Calera Mt. Harlan Ryan Vineyard Pinot Noir 2009
Pinot Noir from Central Coast, California
This stately 2009 Ryan vineyard Pinot Noir displays a rich, elegant and distinct bouquet of black currant, blackberry bramble, flinty mineral and dried fennel. This wine is lush but restrained with nice fine-grained tannins, wonderful forest characters, slight anise, a hint of toast and deep berry fruit. Truly Mt Harlan; classic Ryan Vineyard.
Wine & Spirits - "The vines in the upper block of Ryan, rising to 2,500 feet, are just settling in. Jim Ryan, Calera's vineyard manager, planted it in 1998 at a higher density than Calera’s other sites, most of which date to 1975. At first, this wine appears to be a big, extracted fruit bomb until, hours later, the tannins begin to breathe and the texture broadens, the fruit filling in the tannins on the sides of the mouth. A day later, the tannins and fruit have merged back into the middle of the wine, focused on dark, mineral intensity, on scents of smoke and earth, carrying plenty of extract within a pinot noir frame. While this may seem like a stylistic departure for Calera, it could also be read as a youthful interpretation of the Mount Harlan site. It's formidable and delicious in any case, especially if decanted for roast duck."
The Wine Advocate - "The 2009 Pinot Noir Ryan Vineyard shows off layers of sweet tobacco, crushed flowers, leather, spices and dried cherries. The 100% whole clusters come through on the saline, floral-infused finish. Bottle age should help the stems to integrate and the tannins to soften. Ryan is Calera's highest altitude site. Anticipated maturity: 2014-2024."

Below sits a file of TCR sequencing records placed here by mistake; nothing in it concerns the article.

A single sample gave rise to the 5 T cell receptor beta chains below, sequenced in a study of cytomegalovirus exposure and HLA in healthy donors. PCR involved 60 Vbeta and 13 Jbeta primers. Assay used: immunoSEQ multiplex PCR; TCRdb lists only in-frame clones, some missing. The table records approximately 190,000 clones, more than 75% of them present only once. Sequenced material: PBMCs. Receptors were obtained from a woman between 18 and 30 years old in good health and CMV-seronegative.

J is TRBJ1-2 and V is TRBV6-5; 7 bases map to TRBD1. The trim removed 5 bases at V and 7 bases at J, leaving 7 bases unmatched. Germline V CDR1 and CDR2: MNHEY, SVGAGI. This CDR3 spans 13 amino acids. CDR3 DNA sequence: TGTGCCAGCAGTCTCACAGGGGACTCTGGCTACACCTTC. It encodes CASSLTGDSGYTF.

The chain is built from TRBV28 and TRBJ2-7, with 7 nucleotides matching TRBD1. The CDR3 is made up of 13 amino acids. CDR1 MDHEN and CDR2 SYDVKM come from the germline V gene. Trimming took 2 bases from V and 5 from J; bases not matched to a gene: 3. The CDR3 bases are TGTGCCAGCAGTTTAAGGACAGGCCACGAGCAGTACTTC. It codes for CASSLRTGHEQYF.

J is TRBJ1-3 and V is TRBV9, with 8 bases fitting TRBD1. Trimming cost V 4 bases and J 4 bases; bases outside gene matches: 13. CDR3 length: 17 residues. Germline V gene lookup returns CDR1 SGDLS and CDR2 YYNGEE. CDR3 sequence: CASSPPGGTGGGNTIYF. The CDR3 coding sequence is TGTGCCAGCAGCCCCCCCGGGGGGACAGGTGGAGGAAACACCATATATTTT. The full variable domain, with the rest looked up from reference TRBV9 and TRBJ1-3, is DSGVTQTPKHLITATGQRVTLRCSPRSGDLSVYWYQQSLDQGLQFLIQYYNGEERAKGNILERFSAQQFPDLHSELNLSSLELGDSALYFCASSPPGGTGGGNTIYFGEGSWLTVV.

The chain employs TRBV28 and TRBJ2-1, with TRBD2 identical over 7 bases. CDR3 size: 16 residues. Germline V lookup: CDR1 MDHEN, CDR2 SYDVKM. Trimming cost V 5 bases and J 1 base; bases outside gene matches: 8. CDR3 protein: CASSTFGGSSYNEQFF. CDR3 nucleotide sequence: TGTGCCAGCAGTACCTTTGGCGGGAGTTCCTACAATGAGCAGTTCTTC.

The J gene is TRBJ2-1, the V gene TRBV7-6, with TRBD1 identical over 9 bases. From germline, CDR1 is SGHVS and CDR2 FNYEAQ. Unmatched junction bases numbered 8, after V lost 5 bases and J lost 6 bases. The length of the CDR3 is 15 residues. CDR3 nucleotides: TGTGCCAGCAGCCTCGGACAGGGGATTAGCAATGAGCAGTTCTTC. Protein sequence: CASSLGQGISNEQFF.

Wine Enthusiast - "In its youth, this wine is tightly wound and austere, despite a wealth of ripe cherry fruit. The acidity and tannins wrap it up in a concealing cloak of dry astringency. But it has the inherent balance to age over the next 10 years, gradually softening and mellowing."
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Calera is a small ultra-premium winery located in the limestone-rich Gavilan Mountains, east of Monterey and south of Hollister, California. Josh Jensen planted Calera's first 23 acres of Pinot Noir in 1975. An additional 26.6 acres of Pinot Noir, Chardonnay and Viognier were planted in the 1980s, and 33 more acres, mostly Pinot Noir but also some additional Chardonnay, in 1997 and 1998. All these parces are in the Mt. Harlan AVA that was created in 1990. Calera produces 8 single-vineyard wines from Mt. Harlan, as well as Chardonnay and Pinot Noir from grapes purchased from selected vineyards in the Central Coast regions. View all Calera Wines
About Central CoastView a map of Central Coast wineries
The largest of California's wine growing regions, the Central Coast produces the majority of California's wine. The district sprawls out, covering most of the vineyard land between San Francisco and Santa Barbara. Smaller sub-AVAs of the Central Coast include Monterey Bay, Paso Robles, Santa Ynez Valley, Santa Maria Valley, Santa Cruz Mountains and many others.
Notable FactsGrape varieties range from Pinot Noir and Chardonnay to Cabernet Sauvignon and Zinfandel. Some Central Coast wine is generic, bulk wine that contributes to the high production numbers of the area. But many winemakers and wineries, particular in some of the smaller AVAs, are small production artisans, creating unique and high-quality wine. The great thing about the Central Coast is its diversity - you're able to find a number of grape varieties and styles at a number of different price points.
About CaliforniaIt's not rare to see a wine's country of origin listed as "California." A country into itself in the wine world, California makes enough varieties and styles to match many European wine countries. It produces a diverse range of wines that span the quality spectrum.
The most famous of the California wine regions is Napa Valley, and these wines are certainly outstanding – but it's not as broad and diverse as its larger neighbor, Sonoma County. Down south, Santa Barbara's Santa Maria Valley is well-known for its Rhône blends, as well as cool-climate varieties like Pinot and Chardonnay. The Central Coast, the largest California AVA, has many different microclimates that lead to a wide range of wines with many sub-AVAs.
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